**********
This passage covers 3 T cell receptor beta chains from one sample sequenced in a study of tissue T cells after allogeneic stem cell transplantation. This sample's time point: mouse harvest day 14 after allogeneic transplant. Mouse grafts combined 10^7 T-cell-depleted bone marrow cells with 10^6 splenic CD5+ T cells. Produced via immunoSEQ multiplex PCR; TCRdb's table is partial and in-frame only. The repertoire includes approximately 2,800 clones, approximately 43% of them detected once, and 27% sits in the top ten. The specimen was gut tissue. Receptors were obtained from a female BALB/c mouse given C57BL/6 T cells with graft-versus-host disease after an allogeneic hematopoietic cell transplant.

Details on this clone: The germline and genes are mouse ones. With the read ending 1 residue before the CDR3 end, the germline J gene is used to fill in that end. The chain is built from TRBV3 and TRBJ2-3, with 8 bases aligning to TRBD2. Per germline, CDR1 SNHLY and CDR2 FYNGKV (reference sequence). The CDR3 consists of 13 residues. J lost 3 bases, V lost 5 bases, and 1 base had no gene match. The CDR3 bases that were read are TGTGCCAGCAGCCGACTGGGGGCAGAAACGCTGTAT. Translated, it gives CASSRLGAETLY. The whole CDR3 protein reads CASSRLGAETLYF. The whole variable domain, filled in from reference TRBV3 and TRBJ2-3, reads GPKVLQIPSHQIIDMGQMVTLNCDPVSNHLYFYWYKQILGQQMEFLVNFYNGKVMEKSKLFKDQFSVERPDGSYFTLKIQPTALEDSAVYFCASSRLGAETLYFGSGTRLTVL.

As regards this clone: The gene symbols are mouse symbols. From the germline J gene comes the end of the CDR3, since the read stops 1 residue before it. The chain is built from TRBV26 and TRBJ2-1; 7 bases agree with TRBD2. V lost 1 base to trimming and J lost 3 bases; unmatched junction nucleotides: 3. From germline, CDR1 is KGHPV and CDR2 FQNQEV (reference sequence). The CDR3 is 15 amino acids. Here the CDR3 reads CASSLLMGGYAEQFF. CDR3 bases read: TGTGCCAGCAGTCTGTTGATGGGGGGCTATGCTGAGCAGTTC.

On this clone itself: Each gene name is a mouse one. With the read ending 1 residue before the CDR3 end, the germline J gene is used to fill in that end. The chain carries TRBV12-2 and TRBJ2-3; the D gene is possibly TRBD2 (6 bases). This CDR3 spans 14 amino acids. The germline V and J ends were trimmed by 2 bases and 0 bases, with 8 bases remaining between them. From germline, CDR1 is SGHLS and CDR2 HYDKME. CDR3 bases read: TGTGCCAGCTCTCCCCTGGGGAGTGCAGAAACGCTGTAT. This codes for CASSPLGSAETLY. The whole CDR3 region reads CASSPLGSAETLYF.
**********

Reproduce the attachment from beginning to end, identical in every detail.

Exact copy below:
This passage covers 3 T cell receptor beta chains from one sample sequenced in a study of tissue T cells after allogeneic stem cell transplantation. This sample's time point: mouse harvest day 14 after allogeneic transplant. Mouse grafts combined 10^7 T-cell-depleted bone marrow cells with 10^6 splenic CD5+ T cells. Produced via immunoSEQ multiplex PCR; TCRdb's table is partial and in-frame only. The repertoire includes approximately 2,800 clones, approximately 43% of them detected once, and 27% sits in the top ten. The specimen was gut tissue. Receptors were obtained from a female BALB/c mouse given C57BL/6 T cells with graft-versus-host disease after an allogeneic hematopoietic cell transplant.

Details on this clone: The germline and genes are mouse ones. With the read ending 1 residue before the CDR3 end, the germline J gene is used to fill in that end. The chain is built from TRBV3 and TRBJ2-3, with 8 bases aligning to TRBD2. Per germline, CDR1 SNHLY and CDR2 FYNGKV (reference sequence). The CDR3 consists of 13 residues. J lost 3 bases, V lost 5 bases, and 1 base had no gene match. The CDR3 bases that were read are TGTGCCAGCAGCCGACTGGGGGCAGAAACGCTGTAT. Translated, it gives CASSRLGAETLY. The whole CDR3 protein reads CASSRLGAETLYF. The whole variable domain, filled in from reference TRBV3 and TRBJ2-3, reads GPKVLQIPSHQIIDMGQMVTLNCDPVSNHLYFYWYKQILGQQMEFLVNFYNGKVMEKSKLFKDQFSVERPDGSYFTLKIQPTALEDSAVYFCASSRLGAETLYFGSGTRLTVL.

As regards this clone: The gene symbols are mouse symbols. From the germline J gene comes the end of the CDR3, since the read stops 1 residue before it. The chain is built from TRBV26 and TRBJ2-1; 7 bases agree with TRBD2. V lost 1 base to trimming and J lost 3 bases; unmatched junction nucleotides: 3. From germline, CDR1 is KGHPV and CDR2 FQNQEV (reference sequence). The CDR3 is 15 amino acids. Here the CDR3 reads CASSLLMGGYAEQFF. CDR3 bases read: TGTGCCAGCAGTCTGTTGATGGGGGGCTATGCTGAGCAGTTC.

On this clone itself: Each gene name is a mouse one. With the read ending 1 residue before the CDR3 end, the germline J gene is used to fill in that end. The chain carries TRBV12-2 and TRBJ2-3; the D gene is possibly TRBD2 (6 bases). This CDR3 spans 14 amino acids. The germline V and J ends were trimmed by 2 bases and 0 bases, with 8 bases remaining between them. From germline, CDR1 is SGHLS and CDR2 HYDKME. CDR3 bases read: TGTGCCAGCTCTCCCCTGGGGAGTGCAGAAACGCTGTAT. This codes for CASSPLGSAETLY. The whole CDR3 region reads CASSPLGSAETLYF.